One of my favorite reasons I love PowerShell is because can tap into its programming roots for added power. I will demonstrate later in my post.
Here is why:
An OLE Automation date is implemented as a floating-point number whose integral component is the number of days before or after midnight, 30 December 1899, and whose fractional component represents the time on that day divided by 24. For example, midnight, 31 December 1899 is represented by 1.0; 6 A.M., 1 January 1900 is represented by 2.25; midnight, 29 December 1899 is represented by -1.0; and 6 A.M., 29 December 1899 is represented by -1.25.
The base OLE Automation Date is midnight, 30 December 1899. The minimum OLE Automation date is midnight, 1 January 0100. The maximum OLE Automation Date is the same as DateTime.MaxValue, the last moment of 31 December 9999.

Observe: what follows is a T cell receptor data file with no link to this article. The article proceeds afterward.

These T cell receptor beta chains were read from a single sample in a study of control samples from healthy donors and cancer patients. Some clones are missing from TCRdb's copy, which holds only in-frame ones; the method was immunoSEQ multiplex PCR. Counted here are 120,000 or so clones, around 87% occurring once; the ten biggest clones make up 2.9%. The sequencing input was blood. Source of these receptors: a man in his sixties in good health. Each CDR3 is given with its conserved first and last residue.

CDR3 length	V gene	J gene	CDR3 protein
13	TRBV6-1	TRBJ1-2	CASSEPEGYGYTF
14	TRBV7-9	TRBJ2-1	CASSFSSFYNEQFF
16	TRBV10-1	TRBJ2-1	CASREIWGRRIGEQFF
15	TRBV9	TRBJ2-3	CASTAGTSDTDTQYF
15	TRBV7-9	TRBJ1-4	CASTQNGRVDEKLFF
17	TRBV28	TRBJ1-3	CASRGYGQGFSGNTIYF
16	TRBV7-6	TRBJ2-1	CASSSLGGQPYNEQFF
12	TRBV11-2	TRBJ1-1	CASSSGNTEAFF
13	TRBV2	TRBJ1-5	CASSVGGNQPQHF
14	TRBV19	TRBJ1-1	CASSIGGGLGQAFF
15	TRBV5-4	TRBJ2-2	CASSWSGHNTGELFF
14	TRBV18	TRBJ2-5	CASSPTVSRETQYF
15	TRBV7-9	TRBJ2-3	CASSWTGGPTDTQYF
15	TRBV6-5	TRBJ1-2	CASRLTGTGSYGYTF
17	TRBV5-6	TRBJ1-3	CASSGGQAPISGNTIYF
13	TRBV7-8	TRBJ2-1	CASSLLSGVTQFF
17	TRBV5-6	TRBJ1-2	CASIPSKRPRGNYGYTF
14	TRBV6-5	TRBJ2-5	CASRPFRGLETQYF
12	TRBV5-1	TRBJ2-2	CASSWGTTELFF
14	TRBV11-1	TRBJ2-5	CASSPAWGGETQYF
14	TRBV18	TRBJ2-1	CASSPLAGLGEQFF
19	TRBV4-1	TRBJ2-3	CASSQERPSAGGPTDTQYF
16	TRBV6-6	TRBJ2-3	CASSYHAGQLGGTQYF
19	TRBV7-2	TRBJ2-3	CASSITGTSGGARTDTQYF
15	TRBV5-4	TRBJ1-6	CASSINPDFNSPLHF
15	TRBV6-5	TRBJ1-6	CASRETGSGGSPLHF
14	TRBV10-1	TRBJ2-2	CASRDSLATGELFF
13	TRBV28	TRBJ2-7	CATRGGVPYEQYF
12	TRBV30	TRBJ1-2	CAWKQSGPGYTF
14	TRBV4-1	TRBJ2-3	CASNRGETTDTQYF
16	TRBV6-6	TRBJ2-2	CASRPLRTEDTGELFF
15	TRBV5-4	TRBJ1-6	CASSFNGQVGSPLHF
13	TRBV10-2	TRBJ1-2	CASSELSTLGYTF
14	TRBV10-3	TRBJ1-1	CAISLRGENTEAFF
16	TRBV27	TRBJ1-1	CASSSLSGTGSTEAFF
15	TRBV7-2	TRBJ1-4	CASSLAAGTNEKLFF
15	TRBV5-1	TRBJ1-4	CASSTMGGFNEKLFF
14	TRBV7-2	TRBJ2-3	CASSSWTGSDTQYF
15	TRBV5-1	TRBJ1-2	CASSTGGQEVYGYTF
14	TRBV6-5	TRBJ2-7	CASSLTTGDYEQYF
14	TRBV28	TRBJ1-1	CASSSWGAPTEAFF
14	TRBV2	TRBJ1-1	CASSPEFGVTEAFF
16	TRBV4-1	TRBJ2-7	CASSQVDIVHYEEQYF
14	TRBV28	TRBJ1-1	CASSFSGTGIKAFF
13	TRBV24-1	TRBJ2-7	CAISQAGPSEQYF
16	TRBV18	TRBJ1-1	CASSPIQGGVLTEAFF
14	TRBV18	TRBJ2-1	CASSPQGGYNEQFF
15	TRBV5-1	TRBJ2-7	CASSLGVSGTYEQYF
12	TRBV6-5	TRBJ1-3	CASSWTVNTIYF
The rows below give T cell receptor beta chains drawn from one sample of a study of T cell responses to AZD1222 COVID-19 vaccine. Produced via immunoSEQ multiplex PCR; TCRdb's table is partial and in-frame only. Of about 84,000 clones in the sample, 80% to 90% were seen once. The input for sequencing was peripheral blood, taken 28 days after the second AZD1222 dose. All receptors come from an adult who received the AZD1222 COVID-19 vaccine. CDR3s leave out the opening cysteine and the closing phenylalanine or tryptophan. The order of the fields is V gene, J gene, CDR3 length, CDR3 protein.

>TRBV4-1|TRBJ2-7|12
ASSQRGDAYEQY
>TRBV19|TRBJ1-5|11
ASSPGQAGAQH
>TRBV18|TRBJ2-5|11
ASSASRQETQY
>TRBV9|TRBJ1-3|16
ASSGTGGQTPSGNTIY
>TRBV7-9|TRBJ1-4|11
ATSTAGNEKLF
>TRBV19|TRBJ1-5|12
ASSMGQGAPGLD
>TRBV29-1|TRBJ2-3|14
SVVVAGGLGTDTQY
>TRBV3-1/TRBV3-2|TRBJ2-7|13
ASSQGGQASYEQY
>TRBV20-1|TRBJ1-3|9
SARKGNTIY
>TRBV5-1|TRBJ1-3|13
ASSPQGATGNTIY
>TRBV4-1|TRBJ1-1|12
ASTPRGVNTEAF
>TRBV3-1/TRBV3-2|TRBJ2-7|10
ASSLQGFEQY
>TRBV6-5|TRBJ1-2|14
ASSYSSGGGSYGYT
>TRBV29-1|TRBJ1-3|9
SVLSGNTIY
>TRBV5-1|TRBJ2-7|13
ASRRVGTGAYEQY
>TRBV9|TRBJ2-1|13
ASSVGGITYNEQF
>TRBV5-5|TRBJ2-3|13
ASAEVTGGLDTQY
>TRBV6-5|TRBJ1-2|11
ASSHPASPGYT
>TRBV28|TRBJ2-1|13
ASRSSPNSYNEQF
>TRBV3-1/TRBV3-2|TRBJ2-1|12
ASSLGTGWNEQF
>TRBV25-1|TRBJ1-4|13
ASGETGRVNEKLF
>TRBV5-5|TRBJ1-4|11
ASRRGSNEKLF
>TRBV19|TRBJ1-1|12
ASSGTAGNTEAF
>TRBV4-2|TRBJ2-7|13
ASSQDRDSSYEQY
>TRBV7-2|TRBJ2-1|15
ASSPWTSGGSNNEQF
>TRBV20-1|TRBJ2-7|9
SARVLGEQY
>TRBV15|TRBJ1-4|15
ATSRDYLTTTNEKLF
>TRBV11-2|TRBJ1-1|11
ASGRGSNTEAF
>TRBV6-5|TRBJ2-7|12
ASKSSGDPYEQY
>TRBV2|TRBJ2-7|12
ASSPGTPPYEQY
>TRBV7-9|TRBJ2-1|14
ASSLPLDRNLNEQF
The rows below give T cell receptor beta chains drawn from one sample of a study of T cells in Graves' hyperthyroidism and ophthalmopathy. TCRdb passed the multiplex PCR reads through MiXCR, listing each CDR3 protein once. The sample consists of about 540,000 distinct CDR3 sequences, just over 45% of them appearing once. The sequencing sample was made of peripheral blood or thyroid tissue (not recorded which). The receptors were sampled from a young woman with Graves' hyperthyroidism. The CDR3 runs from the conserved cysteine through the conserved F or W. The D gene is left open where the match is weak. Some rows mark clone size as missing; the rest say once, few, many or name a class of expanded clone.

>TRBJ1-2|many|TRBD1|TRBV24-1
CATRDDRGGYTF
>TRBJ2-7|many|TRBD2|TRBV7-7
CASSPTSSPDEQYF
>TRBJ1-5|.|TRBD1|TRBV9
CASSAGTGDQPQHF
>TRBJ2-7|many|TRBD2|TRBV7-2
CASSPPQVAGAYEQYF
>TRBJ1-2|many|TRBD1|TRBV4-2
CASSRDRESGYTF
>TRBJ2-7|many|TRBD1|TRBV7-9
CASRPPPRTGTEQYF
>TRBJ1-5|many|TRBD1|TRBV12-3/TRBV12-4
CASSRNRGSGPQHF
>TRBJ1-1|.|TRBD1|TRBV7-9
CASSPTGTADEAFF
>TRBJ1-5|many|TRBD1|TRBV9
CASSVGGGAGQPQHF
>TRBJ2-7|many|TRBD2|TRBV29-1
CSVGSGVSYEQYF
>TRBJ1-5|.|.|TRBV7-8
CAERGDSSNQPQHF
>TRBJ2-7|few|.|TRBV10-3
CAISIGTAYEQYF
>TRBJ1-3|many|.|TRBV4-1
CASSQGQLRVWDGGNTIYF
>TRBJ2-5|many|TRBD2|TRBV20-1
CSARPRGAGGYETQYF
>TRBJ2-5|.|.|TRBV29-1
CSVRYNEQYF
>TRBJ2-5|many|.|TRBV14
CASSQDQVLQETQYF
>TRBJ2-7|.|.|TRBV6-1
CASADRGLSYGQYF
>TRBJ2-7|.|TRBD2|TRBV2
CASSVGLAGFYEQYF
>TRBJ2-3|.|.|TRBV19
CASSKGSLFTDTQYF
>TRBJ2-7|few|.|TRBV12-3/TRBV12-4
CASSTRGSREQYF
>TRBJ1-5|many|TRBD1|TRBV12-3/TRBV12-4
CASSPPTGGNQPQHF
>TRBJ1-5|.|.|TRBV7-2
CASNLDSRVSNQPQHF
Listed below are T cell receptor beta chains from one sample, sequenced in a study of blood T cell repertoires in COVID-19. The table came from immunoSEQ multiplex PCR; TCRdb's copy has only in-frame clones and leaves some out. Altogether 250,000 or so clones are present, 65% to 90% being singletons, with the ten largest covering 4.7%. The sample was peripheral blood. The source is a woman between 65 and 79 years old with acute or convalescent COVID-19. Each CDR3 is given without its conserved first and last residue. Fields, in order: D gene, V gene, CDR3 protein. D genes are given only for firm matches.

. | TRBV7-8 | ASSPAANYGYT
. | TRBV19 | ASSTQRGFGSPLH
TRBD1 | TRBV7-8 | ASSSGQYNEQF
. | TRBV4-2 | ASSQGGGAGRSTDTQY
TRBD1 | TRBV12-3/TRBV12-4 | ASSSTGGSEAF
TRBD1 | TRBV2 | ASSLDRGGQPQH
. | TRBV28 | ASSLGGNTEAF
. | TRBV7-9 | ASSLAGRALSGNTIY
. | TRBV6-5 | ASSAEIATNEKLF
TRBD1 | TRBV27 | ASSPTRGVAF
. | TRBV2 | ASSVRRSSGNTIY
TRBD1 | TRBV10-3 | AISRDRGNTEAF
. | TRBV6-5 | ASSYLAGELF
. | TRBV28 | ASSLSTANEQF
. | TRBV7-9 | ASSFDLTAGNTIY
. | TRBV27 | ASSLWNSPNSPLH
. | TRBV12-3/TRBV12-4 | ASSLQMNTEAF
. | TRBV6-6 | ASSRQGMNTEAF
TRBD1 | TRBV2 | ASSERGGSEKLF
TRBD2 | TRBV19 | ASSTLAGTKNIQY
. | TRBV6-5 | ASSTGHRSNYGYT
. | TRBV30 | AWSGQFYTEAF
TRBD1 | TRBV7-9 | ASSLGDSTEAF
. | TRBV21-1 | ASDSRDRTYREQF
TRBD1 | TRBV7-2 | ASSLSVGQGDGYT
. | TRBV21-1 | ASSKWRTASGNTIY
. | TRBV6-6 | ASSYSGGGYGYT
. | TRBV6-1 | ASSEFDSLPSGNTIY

first there are not many reasons to convert excel to csv (who am I kidding it is tons). I ran across this issue helping a friend. I can’t believe how incredibly complicated it was to convert the time into a format that was more legible inside of the CSV file.
I think we can agree that sometimes things are harder than what they need to be and I will ensure that this can go easier specially if you take the time to make a function so that you can recall the fix in the future.
Here is a partial solution found as method:
It clicked immediately that .Net had the solution in its C# library….hopefully. https://docs.microsoft.com/en-us/dotnet/api/system.datetime.fromoadate?view=netcore-3.1
After visiting the link and reading I was more confused and still hopeful I had remembered C#/.net calls look different in PowerShell.
After playing with the way it was called.
now to test this solution in a different form of reusable code:
here it is with plain input:
lets see the final solution
I know this one was lengthy but I felt like it helped really breakdown the process for beginners.
now the the script/Code: